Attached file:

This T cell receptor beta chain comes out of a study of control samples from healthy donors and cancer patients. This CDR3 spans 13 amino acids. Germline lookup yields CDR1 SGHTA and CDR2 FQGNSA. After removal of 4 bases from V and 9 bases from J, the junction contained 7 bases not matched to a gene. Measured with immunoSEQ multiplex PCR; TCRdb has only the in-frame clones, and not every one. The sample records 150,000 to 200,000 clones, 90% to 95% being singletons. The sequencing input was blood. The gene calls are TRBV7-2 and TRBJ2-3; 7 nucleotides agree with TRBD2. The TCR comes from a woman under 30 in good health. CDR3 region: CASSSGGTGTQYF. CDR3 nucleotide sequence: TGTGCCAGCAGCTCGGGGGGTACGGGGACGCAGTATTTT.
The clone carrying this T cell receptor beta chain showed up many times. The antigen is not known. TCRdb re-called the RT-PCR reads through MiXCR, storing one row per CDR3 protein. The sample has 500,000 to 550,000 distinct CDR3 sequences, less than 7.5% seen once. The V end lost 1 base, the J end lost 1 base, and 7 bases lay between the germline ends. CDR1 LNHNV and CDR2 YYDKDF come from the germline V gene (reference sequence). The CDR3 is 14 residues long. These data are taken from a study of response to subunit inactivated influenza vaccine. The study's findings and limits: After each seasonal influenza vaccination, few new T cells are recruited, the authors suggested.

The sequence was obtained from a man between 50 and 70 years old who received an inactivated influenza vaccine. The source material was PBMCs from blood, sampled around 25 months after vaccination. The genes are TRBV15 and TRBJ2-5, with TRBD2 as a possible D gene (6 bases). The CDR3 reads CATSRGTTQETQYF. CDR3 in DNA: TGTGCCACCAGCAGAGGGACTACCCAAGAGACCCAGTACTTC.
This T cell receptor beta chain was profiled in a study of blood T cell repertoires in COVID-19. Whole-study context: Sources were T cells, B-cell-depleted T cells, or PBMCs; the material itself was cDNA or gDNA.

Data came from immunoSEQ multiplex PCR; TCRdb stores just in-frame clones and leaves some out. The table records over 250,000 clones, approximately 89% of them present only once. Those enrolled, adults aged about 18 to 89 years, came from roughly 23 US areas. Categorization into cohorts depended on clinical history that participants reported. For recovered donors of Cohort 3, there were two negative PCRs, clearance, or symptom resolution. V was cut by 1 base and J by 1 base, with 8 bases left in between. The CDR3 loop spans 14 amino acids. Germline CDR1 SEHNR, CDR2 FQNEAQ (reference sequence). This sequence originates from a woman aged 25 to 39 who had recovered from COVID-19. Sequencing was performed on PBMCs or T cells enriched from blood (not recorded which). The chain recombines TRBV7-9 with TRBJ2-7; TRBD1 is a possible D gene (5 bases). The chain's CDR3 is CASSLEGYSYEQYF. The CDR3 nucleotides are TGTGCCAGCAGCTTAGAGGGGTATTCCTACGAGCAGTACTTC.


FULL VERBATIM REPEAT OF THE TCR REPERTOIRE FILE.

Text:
This T cell receptor beta chain comes out of a study of control samples from healthy donors and cancer patients. This CDR3 spans 13 amino acids. Germline lookup yields CDR1 SGHTA and CDR2 FQGNSA. After removal of 4 bases from V and 9 bases from J, the junction contained 7 bases not matched to a gene. Measured with immunoSEQ multiplex PCR; TCRdb has only the in-frame clones, and not every one. The sample records 150,000 to 200,000 clones, 90% to 95% being singletons. The sequencing input was blood. The gene calls are TRBV7-2 and TRBJ2-3; 7 nucleotides agree with TRBD2. The TCR comes from a woman under 30 in good health. CDR3 region: CASSSGGTGTQYF. CDR3 nucleotide sequence: TGTGCCAGCAGCTCGGGGGGTACGGGGACGCAGTATTTT.
The clone carrying this T cell receptor beta chain showed up many times. The antigen is not known. TCRdb re-called the RT-PCR reads through MiXCR, storing one row per CDR3 protein. The sample has 500,000 to 550,000 distinct CDR3 sequences, less than 7.5% seen once. The V end lost 1 base, the J end lost 1 base, and 7 bases lay between the germline ends. CDR1 LNHNV and CDR2 YYDKDF come from the germline V gene (reference sequence). The CDR3 is 14 residues long. These data are taken from a study of response to subunit inactivated influenza vaccine. The study's findings and limits: After each seasonal influenza vaccination, few new T cells are recruited, the authors suggested.

The sequence was obtained from a man between 50 and 70 years old who received an inactivated influenza vaccine. The source material was PBMCs from blood, sampled around 25 months after vaccination. The genes are TRBV15 and TRBJ2-5, with TRBD2 as a possible D gene (6 bases). The CDR3 reads CATSRGTTQETQYF. CDR3 in DNA: TGTGCCACCAGCAGAGGGACTACCCAAGAGACCCAGTACTTC.
This T cell receptor beta chain was profiled in a study of blood T cell repertoires in COVID-19. Whole-study context: Sources were T cells, B-cell-depleted T cells, or PBMCs; the material itself was cDNA or gDNA.

Data came from immunoSEQ multiplex PCR; TCRdb stores just in-frame clones and leaves some out. The table records over 250,000 clones, approximately 89% of them present only once. Those enrolled, adults aged about 18 to 89 years, came from roughly 23 US areas. Categorization into cohorts depended on clinical history that participants reported. For recovered donors of Cohort 3, there were two negative PCRs, clearance, or symptom resolution. V was cut by 1 base and J by 1 base, with 8 bases left in between. The CDR3 loop spans 14 amino acids. Germline CDR1 SEHNR, CDR2 FQNEAQ (reference sequence). This sequence originates from a woman aged 25 to 39 who had recovered from COVID-19. Sequencing was performed on PBMCs or T cells enriched from blood (not recorded which). The chain recombines TRBV7-9 with TRBJ2-7; TRBD1 is a possible D gene (5 bases). The chain's CDR3 is CASSLEGYSYEQYF. The CDR3 nucleotides are TGTGCCAGCAGCTTAGAGGGGTATTCCTACGAGCAGTACTTC.